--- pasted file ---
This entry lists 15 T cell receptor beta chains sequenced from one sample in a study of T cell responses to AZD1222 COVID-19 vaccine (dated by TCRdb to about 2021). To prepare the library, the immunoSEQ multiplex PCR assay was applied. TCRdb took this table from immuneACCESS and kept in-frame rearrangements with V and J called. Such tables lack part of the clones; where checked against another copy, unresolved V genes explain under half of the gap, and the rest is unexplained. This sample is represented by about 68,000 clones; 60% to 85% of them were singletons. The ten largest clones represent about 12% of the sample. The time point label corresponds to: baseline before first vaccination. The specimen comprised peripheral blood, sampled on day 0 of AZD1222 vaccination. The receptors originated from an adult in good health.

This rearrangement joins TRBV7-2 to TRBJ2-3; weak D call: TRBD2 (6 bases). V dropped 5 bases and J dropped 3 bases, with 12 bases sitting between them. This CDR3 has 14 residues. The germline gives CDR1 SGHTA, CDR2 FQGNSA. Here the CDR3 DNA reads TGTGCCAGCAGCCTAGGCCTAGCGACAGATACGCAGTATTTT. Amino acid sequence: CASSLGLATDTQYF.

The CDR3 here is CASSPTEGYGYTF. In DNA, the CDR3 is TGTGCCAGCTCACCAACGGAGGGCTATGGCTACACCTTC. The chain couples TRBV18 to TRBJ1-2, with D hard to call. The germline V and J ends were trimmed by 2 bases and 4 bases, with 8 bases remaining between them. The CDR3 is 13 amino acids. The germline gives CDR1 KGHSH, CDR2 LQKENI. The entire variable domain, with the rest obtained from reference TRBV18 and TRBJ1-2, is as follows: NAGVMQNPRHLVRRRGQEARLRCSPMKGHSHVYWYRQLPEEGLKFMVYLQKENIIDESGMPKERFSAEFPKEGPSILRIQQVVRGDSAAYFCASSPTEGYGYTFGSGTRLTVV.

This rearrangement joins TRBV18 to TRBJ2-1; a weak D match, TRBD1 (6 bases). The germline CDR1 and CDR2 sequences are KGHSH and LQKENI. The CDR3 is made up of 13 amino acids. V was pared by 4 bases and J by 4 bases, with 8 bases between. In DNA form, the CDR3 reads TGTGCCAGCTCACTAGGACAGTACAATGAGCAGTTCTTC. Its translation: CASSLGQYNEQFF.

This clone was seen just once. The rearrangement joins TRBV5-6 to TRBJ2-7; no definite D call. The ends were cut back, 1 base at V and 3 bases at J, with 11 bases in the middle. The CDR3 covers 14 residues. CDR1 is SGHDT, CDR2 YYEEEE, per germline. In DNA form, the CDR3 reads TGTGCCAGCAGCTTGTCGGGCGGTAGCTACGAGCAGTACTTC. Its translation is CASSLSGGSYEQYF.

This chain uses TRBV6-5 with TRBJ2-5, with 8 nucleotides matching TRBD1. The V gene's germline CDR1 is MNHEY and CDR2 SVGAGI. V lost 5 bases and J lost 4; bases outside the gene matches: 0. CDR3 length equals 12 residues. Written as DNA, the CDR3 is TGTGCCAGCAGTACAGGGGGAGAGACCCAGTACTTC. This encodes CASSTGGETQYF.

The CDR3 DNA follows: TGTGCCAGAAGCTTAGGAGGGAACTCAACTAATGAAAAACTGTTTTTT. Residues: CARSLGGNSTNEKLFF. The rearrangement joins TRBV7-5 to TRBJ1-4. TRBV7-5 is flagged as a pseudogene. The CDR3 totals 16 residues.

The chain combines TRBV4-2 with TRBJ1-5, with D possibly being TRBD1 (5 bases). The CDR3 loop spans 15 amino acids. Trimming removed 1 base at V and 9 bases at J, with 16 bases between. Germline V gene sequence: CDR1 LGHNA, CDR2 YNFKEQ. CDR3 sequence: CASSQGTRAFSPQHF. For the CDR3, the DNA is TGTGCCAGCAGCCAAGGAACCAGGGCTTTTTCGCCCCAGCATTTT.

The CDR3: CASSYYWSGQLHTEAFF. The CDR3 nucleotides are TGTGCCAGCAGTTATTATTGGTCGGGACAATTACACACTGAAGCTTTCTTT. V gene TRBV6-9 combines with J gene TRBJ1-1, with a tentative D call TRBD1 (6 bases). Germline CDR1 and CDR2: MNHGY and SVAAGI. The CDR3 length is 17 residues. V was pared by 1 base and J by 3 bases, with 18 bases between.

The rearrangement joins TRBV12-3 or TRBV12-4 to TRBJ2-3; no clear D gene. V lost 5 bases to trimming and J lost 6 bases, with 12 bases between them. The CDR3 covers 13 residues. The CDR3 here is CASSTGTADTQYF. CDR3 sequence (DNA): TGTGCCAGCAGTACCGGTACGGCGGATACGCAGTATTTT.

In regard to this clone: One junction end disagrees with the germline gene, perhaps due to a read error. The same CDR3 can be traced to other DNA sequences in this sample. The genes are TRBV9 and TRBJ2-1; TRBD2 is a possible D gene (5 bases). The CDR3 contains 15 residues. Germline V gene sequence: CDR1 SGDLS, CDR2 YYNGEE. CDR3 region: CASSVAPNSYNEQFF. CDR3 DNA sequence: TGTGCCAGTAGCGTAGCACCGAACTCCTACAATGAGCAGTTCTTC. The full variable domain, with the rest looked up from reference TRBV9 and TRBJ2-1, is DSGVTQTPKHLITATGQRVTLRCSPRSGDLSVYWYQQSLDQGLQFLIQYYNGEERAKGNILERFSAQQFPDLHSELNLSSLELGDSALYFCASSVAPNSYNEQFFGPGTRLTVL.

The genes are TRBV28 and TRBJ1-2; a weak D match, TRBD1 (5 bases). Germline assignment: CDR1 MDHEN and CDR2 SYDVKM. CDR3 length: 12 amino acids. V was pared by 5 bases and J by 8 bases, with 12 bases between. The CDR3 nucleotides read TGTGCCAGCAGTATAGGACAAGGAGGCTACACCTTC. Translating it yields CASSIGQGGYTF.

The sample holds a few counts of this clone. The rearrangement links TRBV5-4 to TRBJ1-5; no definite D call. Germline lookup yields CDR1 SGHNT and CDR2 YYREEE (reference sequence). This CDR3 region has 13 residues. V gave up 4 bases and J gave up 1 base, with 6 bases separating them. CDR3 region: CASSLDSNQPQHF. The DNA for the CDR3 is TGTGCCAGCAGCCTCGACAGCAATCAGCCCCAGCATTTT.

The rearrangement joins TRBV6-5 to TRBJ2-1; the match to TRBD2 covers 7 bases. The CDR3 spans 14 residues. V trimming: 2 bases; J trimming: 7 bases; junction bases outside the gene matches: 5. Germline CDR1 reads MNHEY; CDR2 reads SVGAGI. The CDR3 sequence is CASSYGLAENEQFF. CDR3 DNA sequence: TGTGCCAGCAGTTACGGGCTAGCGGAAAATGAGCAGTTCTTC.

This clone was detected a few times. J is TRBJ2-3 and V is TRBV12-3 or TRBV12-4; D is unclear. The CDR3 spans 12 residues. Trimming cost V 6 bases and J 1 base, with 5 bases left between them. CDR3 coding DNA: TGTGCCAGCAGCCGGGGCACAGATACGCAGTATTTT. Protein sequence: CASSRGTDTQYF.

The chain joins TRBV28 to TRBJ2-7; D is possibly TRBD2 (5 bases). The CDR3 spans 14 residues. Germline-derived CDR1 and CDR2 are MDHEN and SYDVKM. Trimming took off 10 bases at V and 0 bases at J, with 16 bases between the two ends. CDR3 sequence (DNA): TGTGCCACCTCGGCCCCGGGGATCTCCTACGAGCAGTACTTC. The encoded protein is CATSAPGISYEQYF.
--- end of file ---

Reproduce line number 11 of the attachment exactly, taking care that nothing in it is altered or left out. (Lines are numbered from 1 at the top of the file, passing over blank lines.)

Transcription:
In regard to this clone: One junction end disagrees with the germline gene, perhaps due to a read error. The same CDR3 can be traced to other DNA sequences in this sample. The genes are TRBV9 and TRBJ2-1; TRBD2 is a possible D gene (5 bases). The CDR3 contains 15 residues. Germline V gene sequence: CDR1 SGDLS, CDR2 YYNGEE. CDR3 region: CASSVAPNSYNEQFF. CDR3 DNA sequence: TGTGCCAGTAGCGTAGCACCGAACTCCTACAATGAGCAGTTCTTC. The full variable domain, with the rest looked up from reference TRBV9 and TRBJ2-1, is DSGVTQTPKHLITATGQRVTLRCSPRSGDLSVYWYQQSLDQGLQFLIQYYNGEERAKGNILERFSAQQFPDLHSELNLSSLELGDSALYFCASSVAPNSYNEQFFGPGTRLTVL.